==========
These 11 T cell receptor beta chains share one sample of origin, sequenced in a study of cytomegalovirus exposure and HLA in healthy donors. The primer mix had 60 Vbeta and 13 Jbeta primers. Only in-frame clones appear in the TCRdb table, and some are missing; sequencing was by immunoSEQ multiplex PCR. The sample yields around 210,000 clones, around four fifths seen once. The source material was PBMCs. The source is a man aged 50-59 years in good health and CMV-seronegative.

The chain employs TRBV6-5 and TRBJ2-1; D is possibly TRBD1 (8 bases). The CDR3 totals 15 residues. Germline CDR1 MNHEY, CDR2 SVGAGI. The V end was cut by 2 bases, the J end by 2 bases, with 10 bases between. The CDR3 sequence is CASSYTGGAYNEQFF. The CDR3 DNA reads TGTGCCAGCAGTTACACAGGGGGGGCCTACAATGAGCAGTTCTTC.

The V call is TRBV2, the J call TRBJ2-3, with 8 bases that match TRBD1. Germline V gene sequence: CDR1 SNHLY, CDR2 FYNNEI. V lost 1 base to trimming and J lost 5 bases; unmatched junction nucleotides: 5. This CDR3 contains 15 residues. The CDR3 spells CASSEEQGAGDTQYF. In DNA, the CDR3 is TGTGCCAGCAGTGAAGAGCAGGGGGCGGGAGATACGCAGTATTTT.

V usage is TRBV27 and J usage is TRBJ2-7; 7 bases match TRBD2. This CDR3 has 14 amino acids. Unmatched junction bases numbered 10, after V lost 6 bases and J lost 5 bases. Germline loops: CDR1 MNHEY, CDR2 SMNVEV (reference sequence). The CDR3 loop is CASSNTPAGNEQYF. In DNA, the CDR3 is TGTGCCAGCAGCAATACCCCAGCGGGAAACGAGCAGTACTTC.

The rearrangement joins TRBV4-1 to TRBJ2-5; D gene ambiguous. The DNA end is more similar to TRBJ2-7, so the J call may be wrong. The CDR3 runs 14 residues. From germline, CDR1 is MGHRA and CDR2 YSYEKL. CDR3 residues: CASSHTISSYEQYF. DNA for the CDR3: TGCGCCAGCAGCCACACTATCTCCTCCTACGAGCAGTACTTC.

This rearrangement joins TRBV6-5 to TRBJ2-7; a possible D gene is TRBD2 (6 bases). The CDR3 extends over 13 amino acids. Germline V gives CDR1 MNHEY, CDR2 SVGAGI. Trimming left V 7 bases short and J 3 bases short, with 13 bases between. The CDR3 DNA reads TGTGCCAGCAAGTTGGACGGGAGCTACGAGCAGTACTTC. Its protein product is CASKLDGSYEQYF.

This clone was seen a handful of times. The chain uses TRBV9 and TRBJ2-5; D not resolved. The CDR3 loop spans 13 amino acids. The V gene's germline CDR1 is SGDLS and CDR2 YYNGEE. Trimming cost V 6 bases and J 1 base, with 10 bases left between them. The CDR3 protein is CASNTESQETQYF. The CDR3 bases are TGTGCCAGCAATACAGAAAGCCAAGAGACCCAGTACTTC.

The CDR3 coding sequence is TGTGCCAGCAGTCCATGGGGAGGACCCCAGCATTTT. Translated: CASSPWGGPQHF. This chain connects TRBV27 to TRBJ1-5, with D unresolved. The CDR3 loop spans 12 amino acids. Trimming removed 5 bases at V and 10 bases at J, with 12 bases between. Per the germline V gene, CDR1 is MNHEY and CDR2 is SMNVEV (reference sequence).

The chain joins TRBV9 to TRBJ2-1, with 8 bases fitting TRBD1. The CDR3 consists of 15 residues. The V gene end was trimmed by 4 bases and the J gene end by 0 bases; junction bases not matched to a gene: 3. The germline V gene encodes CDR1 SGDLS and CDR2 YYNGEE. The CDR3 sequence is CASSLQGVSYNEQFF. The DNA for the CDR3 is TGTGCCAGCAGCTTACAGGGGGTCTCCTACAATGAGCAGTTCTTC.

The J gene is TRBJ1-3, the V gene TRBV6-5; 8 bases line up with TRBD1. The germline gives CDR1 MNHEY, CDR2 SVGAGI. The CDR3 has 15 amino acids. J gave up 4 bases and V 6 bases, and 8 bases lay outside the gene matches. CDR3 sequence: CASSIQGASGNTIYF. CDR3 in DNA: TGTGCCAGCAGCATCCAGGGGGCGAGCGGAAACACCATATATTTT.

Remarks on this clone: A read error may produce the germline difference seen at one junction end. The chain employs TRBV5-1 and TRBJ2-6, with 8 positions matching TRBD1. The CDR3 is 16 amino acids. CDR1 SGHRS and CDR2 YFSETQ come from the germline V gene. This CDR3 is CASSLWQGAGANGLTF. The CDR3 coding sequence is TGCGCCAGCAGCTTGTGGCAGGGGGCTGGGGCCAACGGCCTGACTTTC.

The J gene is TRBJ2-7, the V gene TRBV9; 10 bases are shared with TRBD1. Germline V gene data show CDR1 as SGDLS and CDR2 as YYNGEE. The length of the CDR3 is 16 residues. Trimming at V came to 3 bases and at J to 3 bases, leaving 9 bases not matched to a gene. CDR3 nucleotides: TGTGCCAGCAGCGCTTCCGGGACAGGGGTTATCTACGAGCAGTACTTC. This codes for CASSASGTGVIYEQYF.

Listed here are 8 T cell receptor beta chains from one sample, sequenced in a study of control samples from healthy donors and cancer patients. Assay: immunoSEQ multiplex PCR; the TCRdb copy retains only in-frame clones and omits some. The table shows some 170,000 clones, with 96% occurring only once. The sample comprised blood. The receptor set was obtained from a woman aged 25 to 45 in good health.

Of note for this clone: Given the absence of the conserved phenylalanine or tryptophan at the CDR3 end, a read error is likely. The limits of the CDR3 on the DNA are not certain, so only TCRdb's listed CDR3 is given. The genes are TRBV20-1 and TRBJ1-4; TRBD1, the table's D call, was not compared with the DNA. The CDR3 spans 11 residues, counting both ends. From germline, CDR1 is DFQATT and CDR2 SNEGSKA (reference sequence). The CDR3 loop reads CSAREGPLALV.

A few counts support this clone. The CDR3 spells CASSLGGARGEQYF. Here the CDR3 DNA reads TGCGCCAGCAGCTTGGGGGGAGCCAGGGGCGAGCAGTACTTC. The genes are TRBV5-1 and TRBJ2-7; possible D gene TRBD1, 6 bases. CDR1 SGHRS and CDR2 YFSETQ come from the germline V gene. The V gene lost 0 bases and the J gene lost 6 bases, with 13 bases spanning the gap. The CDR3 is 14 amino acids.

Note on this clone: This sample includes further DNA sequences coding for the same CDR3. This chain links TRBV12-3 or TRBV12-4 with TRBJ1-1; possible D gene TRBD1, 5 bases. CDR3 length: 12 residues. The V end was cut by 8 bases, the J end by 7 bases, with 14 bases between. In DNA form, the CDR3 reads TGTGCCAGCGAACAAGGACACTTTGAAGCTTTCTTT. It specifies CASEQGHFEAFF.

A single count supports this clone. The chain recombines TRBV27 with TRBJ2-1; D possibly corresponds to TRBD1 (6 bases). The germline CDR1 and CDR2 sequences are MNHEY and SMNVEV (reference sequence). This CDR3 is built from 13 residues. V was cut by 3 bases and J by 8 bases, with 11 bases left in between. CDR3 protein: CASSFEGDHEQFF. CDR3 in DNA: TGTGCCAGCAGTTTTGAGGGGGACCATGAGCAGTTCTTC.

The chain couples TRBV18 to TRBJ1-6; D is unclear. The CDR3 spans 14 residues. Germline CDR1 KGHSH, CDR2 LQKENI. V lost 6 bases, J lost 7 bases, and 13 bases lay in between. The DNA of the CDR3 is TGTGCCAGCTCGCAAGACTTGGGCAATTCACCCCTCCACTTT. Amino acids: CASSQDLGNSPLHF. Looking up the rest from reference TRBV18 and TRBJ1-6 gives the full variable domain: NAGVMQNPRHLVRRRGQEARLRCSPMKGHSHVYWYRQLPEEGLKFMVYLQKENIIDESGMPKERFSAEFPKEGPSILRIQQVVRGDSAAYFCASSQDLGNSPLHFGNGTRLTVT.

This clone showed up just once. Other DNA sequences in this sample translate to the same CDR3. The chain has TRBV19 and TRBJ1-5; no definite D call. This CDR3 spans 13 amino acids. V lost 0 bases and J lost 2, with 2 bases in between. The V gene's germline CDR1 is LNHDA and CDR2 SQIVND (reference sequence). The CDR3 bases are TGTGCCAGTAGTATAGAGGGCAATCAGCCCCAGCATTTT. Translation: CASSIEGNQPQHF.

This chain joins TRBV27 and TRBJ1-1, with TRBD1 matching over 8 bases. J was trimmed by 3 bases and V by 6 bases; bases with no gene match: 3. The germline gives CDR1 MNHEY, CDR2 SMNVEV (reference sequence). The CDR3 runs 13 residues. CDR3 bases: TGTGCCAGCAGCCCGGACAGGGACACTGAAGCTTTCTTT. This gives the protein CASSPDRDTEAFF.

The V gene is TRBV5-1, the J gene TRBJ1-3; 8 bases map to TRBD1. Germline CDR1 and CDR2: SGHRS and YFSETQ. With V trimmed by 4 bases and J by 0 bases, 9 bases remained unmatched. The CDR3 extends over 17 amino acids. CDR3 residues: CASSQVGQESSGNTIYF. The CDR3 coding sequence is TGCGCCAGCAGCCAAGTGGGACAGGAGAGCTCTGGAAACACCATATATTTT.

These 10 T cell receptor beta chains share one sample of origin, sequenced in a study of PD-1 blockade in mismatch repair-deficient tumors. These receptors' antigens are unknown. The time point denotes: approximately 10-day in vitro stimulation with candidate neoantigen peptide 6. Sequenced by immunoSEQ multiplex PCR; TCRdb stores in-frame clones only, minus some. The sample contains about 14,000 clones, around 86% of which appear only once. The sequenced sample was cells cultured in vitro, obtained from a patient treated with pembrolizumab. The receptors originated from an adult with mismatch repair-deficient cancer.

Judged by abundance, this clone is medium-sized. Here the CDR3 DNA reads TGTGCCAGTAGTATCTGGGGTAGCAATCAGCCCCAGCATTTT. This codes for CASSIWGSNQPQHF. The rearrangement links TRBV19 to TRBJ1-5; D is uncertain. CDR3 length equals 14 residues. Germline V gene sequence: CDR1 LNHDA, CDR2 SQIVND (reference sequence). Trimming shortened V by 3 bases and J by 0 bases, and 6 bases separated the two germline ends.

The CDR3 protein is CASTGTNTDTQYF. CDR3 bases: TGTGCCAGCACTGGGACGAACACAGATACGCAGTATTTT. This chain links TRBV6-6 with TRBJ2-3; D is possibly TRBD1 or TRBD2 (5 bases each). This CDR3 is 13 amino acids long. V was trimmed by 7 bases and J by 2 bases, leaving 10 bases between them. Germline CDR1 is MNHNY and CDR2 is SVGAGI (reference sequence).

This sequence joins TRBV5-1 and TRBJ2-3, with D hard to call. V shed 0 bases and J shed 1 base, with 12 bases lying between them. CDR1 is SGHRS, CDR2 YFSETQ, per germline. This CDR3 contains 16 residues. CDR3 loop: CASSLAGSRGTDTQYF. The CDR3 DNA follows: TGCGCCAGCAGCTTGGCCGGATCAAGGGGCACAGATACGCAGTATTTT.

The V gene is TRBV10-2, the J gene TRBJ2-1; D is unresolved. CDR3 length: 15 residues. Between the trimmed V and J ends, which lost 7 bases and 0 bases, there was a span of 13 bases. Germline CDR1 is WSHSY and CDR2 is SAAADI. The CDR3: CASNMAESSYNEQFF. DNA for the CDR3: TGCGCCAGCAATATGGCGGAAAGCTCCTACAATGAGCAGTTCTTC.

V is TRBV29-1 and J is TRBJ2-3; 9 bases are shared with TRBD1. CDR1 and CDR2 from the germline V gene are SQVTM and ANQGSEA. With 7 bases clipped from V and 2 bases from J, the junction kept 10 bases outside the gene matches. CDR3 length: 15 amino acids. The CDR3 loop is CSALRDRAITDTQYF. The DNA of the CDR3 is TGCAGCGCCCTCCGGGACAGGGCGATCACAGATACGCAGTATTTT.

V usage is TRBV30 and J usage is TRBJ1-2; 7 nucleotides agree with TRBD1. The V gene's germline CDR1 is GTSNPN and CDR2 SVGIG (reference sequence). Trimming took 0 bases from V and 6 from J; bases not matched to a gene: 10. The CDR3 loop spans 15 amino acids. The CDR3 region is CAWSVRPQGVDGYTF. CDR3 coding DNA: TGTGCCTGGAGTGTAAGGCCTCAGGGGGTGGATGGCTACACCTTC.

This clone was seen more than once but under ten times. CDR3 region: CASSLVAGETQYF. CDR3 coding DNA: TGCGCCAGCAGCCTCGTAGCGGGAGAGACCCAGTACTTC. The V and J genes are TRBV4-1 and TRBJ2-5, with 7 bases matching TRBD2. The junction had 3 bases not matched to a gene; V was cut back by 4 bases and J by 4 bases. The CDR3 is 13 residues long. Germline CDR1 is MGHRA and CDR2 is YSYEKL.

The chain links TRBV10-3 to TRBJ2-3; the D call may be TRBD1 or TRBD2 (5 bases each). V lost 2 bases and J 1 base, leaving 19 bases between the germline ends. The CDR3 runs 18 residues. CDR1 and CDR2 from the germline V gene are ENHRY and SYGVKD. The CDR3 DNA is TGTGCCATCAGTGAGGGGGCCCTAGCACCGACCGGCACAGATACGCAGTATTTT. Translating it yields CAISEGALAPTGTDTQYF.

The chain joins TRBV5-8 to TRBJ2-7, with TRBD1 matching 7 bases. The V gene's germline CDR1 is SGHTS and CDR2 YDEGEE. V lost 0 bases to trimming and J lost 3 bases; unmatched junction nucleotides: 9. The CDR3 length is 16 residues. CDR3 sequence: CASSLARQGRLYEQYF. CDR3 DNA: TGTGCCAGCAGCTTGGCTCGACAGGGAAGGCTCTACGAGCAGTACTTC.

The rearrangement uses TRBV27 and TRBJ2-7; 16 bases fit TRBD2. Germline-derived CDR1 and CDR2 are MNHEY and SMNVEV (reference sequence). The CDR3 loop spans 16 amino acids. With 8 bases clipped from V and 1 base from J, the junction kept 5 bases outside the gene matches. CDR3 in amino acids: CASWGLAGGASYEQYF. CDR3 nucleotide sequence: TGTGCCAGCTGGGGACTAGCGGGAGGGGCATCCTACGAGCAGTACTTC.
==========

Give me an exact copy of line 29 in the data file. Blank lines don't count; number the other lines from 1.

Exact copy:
This clone was seen more than once but under ten times. CDR3 region: CASSLVAGETQYF. CDR3 coding DNA: TGCGCCAGCAGCCTCGTAGCGGGAGAGACCCAGTACTTC. The V and J genes are TRBV4-1 and TRBJ2-5, with 7 bases matching TRBD2. The junction had 3 bases not matched to a gene; V was cut back by 4 bases and J by 4 bases. The CDR3 is 13 residues long. Germline CDR1 is MGHRA and CDR2 is YSYEKL.